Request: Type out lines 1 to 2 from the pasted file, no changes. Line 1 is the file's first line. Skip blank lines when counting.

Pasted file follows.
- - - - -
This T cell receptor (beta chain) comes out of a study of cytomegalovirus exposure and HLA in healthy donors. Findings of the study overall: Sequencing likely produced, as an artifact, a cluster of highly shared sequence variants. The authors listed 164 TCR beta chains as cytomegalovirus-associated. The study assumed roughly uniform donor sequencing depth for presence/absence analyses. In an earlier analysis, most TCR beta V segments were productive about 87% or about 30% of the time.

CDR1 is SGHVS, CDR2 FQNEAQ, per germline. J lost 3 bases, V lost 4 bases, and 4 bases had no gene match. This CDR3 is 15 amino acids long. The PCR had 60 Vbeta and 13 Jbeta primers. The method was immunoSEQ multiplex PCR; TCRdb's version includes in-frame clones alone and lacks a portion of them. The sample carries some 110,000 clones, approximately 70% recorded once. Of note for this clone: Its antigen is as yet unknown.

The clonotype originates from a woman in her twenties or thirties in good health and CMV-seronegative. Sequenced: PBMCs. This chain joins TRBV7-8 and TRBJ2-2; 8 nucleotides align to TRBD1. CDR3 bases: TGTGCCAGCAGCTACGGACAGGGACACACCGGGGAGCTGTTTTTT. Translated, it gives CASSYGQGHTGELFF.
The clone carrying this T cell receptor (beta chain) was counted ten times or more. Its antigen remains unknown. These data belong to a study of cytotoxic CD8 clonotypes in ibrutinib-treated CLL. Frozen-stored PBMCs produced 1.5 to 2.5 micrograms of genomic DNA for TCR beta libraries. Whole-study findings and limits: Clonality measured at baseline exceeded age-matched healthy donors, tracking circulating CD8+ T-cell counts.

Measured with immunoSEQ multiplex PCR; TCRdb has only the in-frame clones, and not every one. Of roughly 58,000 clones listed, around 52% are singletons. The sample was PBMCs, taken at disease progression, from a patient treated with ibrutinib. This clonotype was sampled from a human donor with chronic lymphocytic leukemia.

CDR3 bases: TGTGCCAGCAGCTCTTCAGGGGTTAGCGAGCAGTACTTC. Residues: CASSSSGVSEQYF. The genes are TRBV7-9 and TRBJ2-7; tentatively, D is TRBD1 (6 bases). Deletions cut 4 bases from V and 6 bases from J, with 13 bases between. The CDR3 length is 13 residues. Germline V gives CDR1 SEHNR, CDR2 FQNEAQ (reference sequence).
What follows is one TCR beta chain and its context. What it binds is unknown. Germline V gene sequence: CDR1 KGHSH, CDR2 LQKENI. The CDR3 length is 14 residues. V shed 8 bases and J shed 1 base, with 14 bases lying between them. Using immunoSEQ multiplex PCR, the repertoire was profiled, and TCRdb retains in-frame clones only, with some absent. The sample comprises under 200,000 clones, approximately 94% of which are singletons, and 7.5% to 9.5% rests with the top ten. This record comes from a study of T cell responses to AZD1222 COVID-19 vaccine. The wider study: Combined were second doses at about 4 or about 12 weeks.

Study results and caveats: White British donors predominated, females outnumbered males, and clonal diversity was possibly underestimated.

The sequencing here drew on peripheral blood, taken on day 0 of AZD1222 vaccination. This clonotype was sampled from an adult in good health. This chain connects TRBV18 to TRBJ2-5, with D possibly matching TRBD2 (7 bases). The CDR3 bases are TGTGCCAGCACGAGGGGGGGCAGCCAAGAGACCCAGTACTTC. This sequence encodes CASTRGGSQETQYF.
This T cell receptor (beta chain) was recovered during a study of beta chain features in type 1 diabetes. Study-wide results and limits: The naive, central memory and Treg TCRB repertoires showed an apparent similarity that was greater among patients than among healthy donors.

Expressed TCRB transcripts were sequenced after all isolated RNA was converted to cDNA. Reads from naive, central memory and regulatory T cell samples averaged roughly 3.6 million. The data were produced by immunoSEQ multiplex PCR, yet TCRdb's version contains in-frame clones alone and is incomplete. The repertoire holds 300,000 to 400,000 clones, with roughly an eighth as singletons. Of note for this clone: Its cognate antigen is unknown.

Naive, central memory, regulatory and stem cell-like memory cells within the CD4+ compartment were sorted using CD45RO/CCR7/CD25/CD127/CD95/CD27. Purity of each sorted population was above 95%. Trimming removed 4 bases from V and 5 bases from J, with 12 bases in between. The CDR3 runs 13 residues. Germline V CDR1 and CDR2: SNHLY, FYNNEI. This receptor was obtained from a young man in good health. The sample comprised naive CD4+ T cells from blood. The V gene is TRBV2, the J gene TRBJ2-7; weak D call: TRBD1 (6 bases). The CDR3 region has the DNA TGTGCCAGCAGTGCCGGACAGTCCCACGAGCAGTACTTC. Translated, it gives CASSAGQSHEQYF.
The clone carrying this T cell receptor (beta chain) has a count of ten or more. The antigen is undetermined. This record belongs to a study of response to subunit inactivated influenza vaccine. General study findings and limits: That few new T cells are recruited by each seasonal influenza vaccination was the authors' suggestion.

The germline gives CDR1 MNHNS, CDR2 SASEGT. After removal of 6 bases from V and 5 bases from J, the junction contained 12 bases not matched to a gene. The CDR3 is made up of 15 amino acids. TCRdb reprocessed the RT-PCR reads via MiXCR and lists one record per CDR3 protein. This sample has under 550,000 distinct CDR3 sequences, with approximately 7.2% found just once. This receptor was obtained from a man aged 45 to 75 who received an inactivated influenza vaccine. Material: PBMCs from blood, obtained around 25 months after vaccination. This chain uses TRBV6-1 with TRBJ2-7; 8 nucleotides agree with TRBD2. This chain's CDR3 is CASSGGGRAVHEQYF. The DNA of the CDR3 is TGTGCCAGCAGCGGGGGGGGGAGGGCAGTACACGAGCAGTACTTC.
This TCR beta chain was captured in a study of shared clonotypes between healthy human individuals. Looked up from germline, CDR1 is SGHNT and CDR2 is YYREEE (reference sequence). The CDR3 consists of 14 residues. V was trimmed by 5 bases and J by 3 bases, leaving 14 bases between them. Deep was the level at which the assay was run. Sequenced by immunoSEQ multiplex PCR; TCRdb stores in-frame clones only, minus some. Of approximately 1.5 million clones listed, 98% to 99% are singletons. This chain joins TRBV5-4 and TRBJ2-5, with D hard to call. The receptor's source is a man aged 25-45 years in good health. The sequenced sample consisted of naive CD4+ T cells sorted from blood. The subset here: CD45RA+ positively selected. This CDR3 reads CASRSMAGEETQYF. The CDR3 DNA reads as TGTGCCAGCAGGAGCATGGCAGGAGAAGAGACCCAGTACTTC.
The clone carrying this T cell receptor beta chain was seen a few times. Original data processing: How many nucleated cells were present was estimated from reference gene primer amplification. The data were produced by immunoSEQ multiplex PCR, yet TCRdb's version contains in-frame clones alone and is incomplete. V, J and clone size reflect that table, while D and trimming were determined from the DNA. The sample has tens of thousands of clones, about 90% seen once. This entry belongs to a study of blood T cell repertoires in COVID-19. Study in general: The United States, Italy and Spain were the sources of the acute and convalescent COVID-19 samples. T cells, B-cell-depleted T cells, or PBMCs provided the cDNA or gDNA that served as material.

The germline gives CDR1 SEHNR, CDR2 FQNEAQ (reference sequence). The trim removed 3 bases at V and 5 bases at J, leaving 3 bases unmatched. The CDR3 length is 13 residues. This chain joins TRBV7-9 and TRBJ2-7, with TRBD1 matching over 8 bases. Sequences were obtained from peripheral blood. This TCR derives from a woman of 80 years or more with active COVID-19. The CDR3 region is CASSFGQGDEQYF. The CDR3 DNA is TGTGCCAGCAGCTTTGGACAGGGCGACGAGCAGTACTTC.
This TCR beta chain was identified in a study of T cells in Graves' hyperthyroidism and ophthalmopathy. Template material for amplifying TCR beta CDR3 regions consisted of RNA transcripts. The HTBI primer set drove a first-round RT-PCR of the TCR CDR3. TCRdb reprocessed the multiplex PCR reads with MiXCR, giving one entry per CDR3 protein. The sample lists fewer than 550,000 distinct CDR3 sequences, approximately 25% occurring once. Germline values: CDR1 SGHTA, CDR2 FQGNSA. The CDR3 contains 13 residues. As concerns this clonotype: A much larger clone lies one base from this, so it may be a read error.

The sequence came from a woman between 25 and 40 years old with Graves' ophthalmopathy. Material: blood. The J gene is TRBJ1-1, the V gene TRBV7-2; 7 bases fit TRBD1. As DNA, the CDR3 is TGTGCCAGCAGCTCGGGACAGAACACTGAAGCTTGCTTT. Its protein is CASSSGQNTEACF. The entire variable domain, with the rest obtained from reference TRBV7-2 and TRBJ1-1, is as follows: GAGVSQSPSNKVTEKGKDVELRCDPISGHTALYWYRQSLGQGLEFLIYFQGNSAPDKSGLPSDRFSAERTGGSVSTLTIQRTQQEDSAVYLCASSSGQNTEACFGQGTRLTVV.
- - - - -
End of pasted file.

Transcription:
This T cell receptor (beta chain) comes out of a study of cytomegalovirus exposure and HLA in healthy donors. Findings of the study overall: Sequencing likely produced, as an artifact, a cluster of highly shared sequence variants. The authors listed 164 TCR beta chains as cytomegalovirus-associated. The study assumed roughly uniform donor sequencing depth for presence/absence analyses. In an earlier analysis, most TCR beta V segments were productive about 87% or about 30% of the time.

CDR1 is SGHVS, CDR2 FQNEAQ, per germline. J lost 3 bases, V lost 4 bases, and 4 bases had no gene match. This CDR3 is 15 amino acids long. The PCR had 60 Vbeta and 13 Jbeta primers. The method was immunoSEQ multiplex PCR; TCRdb's version includes in-frame clones alone and lacks a portion of them. The sample carries some 110,000 clones, approximately 70% recorded once. Of note for this clone: Its antigen is as yet unknown.